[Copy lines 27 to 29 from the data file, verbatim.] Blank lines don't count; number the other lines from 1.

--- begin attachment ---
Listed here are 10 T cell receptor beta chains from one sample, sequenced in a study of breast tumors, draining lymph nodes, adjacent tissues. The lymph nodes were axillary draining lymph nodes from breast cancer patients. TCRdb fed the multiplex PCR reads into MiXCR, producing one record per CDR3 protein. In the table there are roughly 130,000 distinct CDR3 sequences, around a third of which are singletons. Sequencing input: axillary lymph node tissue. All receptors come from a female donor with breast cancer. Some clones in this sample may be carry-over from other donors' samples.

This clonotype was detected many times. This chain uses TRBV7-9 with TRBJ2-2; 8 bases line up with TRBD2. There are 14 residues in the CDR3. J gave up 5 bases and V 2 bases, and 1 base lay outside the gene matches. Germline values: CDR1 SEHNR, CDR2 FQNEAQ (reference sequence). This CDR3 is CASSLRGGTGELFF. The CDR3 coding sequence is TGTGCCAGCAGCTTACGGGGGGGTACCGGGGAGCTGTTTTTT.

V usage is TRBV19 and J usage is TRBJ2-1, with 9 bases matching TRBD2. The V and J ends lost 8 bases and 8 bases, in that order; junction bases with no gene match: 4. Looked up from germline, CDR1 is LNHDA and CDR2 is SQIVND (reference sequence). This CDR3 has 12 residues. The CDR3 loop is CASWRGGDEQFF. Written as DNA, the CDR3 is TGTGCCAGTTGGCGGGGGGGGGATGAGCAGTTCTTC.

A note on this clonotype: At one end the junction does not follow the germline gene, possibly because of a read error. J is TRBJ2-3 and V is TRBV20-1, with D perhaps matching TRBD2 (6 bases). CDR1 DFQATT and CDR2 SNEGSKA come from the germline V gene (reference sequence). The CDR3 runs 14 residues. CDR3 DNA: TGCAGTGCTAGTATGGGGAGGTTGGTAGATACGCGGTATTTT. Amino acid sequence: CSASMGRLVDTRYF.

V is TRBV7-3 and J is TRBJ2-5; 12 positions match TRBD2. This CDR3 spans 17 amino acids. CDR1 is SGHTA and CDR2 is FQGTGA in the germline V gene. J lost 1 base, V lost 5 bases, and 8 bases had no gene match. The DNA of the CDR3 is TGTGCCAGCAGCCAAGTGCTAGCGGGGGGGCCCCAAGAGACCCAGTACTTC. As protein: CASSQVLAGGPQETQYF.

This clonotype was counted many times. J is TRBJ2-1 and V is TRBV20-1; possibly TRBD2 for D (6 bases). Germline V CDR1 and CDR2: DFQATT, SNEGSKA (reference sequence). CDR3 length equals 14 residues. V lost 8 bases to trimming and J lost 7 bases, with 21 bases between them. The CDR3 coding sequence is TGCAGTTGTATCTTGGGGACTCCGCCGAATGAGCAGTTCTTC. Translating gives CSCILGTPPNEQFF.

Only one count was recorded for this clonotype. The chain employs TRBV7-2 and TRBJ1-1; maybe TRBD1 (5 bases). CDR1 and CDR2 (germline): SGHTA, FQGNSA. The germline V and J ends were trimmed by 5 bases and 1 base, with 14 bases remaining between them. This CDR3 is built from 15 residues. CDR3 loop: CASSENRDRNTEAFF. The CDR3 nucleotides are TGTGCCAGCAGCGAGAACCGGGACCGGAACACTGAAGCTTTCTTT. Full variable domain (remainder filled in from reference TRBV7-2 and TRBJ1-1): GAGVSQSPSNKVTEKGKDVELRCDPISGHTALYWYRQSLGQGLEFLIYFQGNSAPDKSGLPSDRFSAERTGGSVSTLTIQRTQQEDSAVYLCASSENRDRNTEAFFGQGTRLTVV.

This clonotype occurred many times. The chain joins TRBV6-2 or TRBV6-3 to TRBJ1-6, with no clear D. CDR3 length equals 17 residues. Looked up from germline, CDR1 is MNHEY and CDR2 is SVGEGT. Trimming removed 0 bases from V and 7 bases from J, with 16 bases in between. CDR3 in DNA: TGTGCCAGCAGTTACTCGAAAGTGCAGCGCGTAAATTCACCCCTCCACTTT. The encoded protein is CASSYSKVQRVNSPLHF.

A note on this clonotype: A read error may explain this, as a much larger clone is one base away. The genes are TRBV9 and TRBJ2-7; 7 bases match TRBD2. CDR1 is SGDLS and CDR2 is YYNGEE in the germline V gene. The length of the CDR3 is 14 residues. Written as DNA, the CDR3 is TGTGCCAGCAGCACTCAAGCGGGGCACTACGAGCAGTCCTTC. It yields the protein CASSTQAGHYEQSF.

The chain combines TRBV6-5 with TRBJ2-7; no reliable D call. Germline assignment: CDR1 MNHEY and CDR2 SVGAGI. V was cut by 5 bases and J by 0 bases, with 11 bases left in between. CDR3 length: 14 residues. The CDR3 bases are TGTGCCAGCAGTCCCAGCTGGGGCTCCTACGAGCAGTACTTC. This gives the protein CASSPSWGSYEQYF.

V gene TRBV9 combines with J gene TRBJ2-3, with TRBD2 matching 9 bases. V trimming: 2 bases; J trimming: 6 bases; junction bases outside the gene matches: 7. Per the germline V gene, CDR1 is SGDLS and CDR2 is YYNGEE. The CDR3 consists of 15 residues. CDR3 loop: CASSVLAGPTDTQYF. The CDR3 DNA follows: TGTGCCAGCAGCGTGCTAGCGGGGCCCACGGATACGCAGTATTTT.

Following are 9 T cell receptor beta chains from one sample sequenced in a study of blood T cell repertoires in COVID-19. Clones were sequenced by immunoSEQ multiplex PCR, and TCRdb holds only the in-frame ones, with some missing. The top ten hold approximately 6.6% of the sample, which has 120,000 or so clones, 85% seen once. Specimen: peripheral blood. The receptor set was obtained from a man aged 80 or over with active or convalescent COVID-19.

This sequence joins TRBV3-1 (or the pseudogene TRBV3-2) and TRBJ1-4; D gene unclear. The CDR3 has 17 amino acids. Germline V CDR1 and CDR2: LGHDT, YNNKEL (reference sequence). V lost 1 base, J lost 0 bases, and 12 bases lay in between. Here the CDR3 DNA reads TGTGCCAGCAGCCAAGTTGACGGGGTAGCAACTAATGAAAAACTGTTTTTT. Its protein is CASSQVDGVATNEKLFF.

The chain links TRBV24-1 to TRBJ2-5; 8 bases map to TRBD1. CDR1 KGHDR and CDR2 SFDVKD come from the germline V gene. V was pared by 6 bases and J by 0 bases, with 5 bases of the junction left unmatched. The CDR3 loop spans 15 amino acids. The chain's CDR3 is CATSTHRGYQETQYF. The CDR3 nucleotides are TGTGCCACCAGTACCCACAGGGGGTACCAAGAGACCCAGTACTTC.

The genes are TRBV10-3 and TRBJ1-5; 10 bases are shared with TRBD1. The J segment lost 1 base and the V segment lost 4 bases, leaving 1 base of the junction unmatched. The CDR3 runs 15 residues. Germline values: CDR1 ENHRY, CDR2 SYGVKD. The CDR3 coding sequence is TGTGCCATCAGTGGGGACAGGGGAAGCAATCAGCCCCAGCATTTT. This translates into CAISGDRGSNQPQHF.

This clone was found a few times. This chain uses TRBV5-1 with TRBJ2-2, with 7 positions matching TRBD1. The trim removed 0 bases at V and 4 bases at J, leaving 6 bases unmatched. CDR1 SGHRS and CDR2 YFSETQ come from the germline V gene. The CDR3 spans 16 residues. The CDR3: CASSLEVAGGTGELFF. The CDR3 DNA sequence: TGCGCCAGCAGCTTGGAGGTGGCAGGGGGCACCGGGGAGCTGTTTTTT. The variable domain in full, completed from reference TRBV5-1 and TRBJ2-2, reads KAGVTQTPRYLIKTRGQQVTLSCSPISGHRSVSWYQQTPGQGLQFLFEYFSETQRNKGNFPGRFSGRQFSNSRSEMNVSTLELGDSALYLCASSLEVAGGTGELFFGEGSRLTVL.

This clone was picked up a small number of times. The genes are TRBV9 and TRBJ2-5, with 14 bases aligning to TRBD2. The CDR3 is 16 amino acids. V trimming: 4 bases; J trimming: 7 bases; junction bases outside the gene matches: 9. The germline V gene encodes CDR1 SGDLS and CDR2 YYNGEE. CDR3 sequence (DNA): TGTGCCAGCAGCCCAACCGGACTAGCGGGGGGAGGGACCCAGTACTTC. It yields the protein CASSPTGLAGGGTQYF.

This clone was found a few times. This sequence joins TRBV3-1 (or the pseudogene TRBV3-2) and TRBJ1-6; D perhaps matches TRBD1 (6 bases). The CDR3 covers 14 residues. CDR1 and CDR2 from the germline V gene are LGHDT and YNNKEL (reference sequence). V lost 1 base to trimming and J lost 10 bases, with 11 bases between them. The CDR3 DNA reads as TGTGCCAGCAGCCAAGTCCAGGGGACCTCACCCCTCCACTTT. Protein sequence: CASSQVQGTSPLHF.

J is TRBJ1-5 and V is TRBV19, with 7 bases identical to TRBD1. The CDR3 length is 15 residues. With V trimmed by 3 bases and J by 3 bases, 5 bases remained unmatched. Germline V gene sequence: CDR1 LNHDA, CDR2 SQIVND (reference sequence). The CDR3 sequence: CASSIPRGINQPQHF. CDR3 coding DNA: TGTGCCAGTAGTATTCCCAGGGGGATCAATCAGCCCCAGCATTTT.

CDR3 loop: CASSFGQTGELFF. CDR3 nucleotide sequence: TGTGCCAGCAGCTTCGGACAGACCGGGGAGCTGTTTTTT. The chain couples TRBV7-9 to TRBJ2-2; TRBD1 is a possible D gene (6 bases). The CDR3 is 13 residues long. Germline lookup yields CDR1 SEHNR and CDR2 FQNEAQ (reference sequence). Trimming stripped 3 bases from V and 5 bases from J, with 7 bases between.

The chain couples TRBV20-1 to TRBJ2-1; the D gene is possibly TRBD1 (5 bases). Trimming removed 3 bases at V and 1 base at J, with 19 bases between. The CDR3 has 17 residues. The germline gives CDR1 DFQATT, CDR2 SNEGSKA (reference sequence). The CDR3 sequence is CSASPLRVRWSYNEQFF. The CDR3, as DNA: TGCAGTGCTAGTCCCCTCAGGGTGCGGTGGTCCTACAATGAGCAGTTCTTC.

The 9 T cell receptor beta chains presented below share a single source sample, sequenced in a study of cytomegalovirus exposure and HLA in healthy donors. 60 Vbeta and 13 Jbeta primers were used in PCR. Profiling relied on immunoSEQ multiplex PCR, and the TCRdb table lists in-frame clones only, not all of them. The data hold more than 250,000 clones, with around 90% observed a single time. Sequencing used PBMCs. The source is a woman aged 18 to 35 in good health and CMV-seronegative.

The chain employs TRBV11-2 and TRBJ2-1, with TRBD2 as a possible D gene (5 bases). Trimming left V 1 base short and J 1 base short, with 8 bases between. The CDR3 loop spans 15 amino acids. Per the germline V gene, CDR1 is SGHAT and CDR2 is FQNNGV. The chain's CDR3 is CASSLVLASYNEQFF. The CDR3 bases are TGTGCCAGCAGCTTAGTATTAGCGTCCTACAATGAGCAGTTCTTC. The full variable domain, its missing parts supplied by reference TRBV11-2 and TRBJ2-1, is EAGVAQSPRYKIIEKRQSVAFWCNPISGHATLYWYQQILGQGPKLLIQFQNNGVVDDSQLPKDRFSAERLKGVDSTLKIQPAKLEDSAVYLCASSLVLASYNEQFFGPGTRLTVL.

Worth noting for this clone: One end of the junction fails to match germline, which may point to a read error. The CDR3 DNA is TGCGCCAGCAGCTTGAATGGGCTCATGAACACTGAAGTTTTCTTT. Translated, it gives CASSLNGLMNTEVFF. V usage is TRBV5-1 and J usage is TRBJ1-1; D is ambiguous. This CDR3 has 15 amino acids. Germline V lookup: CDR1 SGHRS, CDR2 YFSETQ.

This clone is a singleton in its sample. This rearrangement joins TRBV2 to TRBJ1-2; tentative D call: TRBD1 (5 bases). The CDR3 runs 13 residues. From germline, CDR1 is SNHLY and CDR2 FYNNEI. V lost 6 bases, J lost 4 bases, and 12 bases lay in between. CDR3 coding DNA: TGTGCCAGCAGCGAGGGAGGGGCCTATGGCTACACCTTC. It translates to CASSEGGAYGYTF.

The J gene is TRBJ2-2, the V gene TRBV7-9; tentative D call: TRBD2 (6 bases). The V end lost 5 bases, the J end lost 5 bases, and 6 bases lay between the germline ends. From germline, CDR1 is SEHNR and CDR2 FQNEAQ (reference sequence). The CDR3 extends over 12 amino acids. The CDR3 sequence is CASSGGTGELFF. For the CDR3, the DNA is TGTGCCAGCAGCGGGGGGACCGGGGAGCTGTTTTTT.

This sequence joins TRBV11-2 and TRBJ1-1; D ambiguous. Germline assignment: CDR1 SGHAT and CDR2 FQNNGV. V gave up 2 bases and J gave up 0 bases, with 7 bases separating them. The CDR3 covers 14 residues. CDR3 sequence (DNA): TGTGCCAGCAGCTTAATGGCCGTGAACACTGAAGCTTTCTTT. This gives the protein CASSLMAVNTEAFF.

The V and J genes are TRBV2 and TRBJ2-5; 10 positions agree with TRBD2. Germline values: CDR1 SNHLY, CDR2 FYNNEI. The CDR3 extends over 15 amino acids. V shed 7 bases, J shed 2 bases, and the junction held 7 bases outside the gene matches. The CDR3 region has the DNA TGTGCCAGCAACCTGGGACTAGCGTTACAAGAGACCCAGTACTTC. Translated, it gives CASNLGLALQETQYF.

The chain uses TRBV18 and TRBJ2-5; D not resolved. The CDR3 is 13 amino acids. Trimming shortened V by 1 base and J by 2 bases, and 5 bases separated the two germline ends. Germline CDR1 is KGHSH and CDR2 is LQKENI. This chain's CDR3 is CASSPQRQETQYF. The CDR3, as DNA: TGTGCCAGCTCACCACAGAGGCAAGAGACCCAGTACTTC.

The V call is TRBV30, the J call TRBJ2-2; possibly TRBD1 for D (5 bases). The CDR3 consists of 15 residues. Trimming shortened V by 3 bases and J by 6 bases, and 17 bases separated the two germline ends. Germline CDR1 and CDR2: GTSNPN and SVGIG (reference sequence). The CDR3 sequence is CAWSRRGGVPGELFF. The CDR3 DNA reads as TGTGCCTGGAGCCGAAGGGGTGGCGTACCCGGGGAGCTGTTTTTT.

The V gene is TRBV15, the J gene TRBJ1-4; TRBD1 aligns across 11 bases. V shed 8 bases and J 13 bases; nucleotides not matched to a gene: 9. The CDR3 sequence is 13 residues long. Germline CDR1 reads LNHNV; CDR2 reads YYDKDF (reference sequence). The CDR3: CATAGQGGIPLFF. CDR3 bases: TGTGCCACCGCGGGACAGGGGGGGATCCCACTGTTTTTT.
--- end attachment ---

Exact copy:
This sequence joins TRBV11-2 and TRBJ1-1; D ambiguous. Germline assignment: CDR1 SGHAT and CDR2 FQNNGV. V gave up 2 bases and J gave up 0 bases, with 7 bases separating them. The CDR3 covers 14 residues. CDR3 sequence (DNA): TGTGCCAGCAGCTTAATGGCCGTGAACACTGAAGCTTTCTTT. This gives the protein CASSLMAVNTEAFF.

The V and J genes are TRBV2 and TRBJ2-5; 10 positions agree with TRBD2. Germline values: CDR1 SNHLY, CDR2 FYNNEI. The CDR3 extends over 15 amino acids. V shed 7 bases, J shed 2 bases, and the junction held 7 bases outside the gene matches. The CDR3 region has the DNA TGTGCCAGCAACCTGGGACTAGCGTTACAAGAGACCCAGTACTTC. Translated, it gives CASNLGLALQETQYF.

The chain uses TRBV18 and TRBJ2-5; D not resolved. The CDR3 is 13 amino acids. Trimming shortened V by 1 base and J by 2 bases, and 5 bases separated the two germline ends. Germline CDR1 is KGHSH and CDR2 is LQKENI. This chain's CDR3 is CASSPQRQETQYF. The CDR3, as DNA: TGTGCCAGCTCACCACAGAGGCAAGAGACCCAGTACTTC.